DETROIT — As pressures mount on struggling General Motors Corp. to cut costs and increase productivity, the company has told the United Auto Workers union that its $3.35-billion fund assuring virtually full pay to laid-off workers will run out by year's end, sources said Wednesday.
Company and union watchers said the prospect of income plummeting for about 37,000 idled workers now collecting GM layoff pay could trigger the reopening of their labor agreement far ahead of September, 1993, when the contract and the pension fund were scheduled for renegotiation. The only other time the UAW reopened a labor agreement with an auto maker was in the early 1980s, during the industry's last crisis.
For the Record
Los Angeles Times Friday October 16, 1992 Home Edition Business Part D Page 2 Column 6 Financial Desk 2 inches; 38 words Type of Material: Correction
General Motors: A story in Thursday's editions incorrectly suggested that a fund for laid-off General Motors Corp. workers that is running out of money would affect retirees. The fund applies to workers laid off through September, 1993, when their contract expires.
The fund's shortfall could also give GM leverage in what so far has been an uphill struggle with the union to slash production costs and reduce massive losses in the North American car and truck business.
The looming problem with layoff pay is just one cross-current in the volatile relationship between GM and the UAW in recent weeks, as the company falls short of its cost-cutting goals and loses more ground in the auto market.
Tensions are also building as GM prepares to announce another round of plant closings and layoffs toward its stated goal of padlocking 21 plants and eliminating 74,000 jobs by mid-decade. The announcement is expected next month, shortly after GM discloses a third-quarter loss projected to be about $750 million.
Non-management members of GM's board of directors have reportedly stepped up their pressure on Chairman Robert C. Stempel to wring new efficiencies from its blue-collar work force. Published accounts of that pressure have provoked angry rhetoric from UAW leaders.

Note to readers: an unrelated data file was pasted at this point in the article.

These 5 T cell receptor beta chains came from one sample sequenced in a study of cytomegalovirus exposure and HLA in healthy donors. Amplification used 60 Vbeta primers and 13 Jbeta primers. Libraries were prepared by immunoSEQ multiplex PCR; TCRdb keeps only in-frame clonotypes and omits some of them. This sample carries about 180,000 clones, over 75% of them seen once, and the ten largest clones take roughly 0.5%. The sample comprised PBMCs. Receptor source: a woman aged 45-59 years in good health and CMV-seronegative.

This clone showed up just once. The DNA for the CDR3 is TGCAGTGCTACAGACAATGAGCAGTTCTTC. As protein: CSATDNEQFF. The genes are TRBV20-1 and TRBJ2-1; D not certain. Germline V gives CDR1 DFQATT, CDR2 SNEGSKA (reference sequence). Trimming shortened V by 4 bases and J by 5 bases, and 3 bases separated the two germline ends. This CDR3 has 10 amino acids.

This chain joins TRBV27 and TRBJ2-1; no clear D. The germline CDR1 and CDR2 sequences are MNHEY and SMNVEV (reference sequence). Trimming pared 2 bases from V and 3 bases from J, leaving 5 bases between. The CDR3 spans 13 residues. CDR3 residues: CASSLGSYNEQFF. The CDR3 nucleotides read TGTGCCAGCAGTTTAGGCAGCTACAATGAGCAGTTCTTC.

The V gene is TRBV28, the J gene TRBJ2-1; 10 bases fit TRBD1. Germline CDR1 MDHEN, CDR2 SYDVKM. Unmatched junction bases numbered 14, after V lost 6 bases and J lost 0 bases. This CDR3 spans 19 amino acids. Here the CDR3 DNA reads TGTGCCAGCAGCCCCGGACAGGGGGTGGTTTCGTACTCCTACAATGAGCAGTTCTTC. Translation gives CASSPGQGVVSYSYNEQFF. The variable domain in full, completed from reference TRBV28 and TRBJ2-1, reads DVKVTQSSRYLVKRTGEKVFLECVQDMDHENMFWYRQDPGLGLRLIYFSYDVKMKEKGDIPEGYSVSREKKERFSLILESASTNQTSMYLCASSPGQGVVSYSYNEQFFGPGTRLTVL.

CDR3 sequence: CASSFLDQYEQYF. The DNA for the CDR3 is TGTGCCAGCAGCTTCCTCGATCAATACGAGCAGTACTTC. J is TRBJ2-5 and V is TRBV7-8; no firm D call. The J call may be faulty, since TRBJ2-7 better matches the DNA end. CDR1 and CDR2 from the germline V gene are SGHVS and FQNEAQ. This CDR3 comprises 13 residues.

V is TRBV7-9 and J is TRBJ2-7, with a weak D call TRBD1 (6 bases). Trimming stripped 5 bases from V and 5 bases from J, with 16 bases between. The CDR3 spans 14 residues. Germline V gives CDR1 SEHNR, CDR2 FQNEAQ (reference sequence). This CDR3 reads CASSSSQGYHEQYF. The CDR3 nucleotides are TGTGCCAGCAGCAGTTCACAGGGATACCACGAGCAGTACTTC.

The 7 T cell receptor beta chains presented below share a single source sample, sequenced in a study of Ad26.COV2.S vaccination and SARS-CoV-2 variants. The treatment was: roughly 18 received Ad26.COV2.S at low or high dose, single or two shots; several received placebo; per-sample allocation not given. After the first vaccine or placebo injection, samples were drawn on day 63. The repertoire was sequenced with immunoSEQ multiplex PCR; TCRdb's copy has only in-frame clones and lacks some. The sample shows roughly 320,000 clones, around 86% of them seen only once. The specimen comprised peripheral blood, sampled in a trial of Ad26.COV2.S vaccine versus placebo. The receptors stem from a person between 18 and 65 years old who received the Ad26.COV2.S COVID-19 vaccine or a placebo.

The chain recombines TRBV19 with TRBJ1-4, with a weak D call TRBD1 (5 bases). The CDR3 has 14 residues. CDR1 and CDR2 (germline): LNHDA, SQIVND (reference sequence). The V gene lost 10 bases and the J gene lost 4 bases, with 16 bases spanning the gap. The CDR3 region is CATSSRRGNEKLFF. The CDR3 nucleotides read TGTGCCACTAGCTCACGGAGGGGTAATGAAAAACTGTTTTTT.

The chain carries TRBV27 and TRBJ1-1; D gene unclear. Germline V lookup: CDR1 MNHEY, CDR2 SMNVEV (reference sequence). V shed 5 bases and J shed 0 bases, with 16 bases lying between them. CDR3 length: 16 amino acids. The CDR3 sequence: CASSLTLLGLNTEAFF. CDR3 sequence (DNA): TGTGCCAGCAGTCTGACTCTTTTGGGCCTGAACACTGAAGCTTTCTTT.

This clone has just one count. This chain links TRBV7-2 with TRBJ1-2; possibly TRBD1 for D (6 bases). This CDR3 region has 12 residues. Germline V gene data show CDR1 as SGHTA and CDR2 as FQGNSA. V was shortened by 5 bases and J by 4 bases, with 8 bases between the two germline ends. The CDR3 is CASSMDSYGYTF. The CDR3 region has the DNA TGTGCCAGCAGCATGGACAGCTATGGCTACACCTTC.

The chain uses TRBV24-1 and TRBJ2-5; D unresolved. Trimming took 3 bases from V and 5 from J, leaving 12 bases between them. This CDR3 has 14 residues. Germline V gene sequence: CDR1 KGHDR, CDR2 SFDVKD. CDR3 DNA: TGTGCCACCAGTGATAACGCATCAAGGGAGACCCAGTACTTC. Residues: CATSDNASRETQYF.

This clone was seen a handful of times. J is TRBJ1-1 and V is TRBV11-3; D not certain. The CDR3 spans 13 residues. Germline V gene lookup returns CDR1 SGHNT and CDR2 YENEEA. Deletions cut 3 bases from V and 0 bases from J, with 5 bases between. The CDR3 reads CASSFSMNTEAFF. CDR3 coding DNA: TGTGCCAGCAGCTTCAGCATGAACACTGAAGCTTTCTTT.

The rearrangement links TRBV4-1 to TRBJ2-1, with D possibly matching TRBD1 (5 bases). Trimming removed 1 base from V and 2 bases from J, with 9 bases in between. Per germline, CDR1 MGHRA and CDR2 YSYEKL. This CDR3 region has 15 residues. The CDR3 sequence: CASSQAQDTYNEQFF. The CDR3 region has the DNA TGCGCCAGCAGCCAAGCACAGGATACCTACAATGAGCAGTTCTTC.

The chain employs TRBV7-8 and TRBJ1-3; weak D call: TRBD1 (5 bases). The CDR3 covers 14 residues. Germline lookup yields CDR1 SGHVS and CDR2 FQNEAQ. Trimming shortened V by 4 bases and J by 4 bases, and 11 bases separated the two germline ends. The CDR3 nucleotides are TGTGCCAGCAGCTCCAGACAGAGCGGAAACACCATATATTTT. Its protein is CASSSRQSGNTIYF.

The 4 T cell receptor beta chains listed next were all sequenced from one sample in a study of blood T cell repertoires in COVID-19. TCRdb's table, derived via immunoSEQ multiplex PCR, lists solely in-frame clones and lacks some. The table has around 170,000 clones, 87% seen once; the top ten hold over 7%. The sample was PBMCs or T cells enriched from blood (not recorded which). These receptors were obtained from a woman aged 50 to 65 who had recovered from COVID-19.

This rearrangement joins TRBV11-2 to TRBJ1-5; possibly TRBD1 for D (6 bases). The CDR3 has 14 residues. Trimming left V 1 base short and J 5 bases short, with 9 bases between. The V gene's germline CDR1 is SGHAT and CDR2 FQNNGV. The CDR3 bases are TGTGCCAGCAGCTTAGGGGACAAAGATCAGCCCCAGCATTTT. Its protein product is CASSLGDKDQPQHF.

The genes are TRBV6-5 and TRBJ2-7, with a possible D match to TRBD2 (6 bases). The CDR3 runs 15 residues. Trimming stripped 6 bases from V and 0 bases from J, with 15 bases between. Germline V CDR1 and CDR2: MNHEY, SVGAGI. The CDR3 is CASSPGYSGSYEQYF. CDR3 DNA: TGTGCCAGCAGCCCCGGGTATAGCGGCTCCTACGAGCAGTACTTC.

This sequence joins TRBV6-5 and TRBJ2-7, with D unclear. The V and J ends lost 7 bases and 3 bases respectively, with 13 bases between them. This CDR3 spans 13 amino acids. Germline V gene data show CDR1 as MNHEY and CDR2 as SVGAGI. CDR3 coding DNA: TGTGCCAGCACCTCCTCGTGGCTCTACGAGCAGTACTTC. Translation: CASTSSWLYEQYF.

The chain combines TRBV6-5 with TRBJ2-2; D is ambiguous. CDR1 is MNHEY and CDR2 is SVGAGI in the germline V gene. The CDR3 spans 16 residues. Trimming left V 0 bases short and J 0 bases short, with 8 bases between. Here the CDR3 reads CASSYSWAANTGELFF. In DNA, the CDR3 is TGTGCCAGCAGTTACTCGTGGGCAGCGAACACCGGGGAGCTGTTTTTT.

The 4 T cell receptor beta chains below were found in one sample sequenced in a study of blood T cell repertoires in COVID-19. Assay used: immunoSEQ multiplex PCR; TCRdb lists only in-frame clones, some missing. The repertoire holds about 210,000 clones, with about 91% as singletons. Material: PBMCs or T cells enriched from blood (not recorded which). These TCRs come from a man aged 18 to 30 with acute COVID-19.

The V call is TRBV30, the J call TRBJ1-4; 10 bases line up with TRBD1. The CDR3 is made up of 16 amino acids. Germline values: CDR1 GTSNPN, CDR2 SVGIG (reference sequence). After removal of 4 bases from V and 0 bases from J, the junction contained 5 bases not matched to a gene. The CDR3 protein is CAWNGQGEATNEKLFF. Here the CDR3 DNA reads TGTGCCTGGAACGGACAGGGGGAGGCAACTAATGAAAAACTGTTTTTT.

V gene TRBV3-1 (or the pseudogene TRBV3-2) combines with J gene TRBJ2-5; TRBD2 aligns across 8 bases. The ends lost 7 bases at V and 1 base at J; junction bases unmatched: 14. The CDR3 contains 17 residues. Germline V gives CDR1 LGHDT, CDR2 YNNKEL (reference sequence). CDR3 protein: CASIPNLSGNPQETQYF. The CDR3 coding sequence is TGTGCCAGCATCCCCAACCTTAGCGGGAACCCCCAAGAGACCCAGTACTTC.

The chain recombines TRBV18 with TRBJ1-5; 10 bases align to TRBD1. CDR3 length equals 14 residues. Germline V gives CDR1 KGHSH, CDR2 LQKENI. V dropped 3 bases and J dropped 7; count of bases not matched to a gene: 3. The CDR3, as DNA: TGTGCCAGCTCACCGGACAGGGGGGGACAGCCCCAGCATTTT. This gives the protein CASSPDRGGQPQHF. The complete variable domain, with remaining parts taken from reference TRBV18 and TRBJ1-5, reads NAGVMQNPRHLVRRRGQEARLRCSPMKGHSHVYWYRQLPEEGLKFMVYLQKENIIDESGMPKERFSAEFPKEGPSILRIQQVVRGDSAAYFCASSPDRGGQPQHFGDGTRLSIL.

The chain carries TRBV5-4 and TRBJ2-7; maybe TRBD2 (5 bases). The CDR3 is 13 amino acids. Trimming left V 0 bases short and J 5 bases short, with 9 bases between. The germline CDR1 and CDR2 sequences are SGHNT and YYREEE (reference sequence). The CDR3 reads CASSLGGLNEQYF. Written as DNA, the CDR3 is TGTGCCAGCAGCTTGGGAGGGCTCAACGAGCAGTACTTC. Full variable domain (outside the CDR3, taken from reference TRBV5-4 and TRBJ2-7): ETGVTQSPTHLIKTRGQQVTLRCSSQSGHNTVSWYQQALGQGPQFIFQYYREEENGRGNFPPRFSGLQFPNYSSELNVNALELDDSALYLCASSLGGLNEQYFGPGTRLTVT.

Stempel, meanwhile, remained in a Washington, D.C., hospital Wednesday where his condition was upgraded to "good." He was rushed there by ambulance Tuesday after falling ill at lunch.
GM said Wednesday that Stempel's problem was diagnosed as high blood pressure that has been "corrected" by treatment. He is expected to be released today and be back in his office in Detroit on Friday, GM said.
Harley Shaiken, a labor expert at UC Berkeley, contends that GM would like to use its current turmoil "to gain more, longer-lasting concessions from the union. And the (layoff fund) going bust might create pressures to return to the table early."
But the two sides appear to be struggling to cooperate in cutting costs at specific plants, notably at an Anderson, Ind., component factory, where a strike was headed off last week after an agreement that saved jobs in return for cost-cutting concessions.
Stempel, 59, has been under intense pressure since he was named chairman and chief executive and GM's fortunes tumbled with the economy. Last winter, after GM posted a $4.45-billion 1991 loss that was the worst in U.S. corporate history, his responsibilities were trimmed in an uprising by outside directors, who replaced his hand-picked president with John F. Smith Jr.
Since then, GM has undergone rapid change in Smith's effort to reform the company's insular culture and hack away at overhead that has made it far less efficient than its nimbler U.S. rivals. But the board isn't satisfied with the progress.
Neither GM nor union officials would comment on when the money will run out for laid-off workers. A well-placed company source said it could happen within six weeks, leaving idled workers with weekly state unemployment checks. This source said GM's Smith notified UAW Vice President Stephen Yokich of the pending crunch at a meeting last week.
UAW officials downplayed the seriousness of the situation. A spokesman called it "no big deal." Union leaders are said to have voiced skepticism about the veracity of GM's claims that the money was running out.
But others said the outflow of cash could quicken dramatically as GM shuts more plants and throws more workers on the street. "It's just 36,000 workers now," another union member said. "What if they close seven more plants next month?"
The $3.35 billion is the sum GM pledged toward layoff pay over the three years of its 1990 labor agreement, a step seen at the time as buying labor peace while at the same time letting GM pursue plans to close plants and eliminate jobs.
But the pact was signed weeks before consumer confidence collapsed in the wake of Iraq's invasion of Kuwait, triggering a recession that caused more and longer auto layoffs than anyone expected. That has swallowed up GM's layoff contribution at a rate of more than $1 billion a year, about what its touted European subsidiary earned last year.
In a statement Tuesday complaining about GM's directors, Yokich added a conciliatory note, insisting that the union "recognizes that GM has real problems that require real solutions. . . . We are demonstrating daily that we are quite prepared to be a part of those solutions."
Still, the UAW has rebuffed previous overtures from Stempel to rework the costly 1990 labor agreement ahead of time. The auto firm says terms of the agreement--such as a requirement that it hire one worker for every two that are laid off--are blocking its efforts to become more competitive.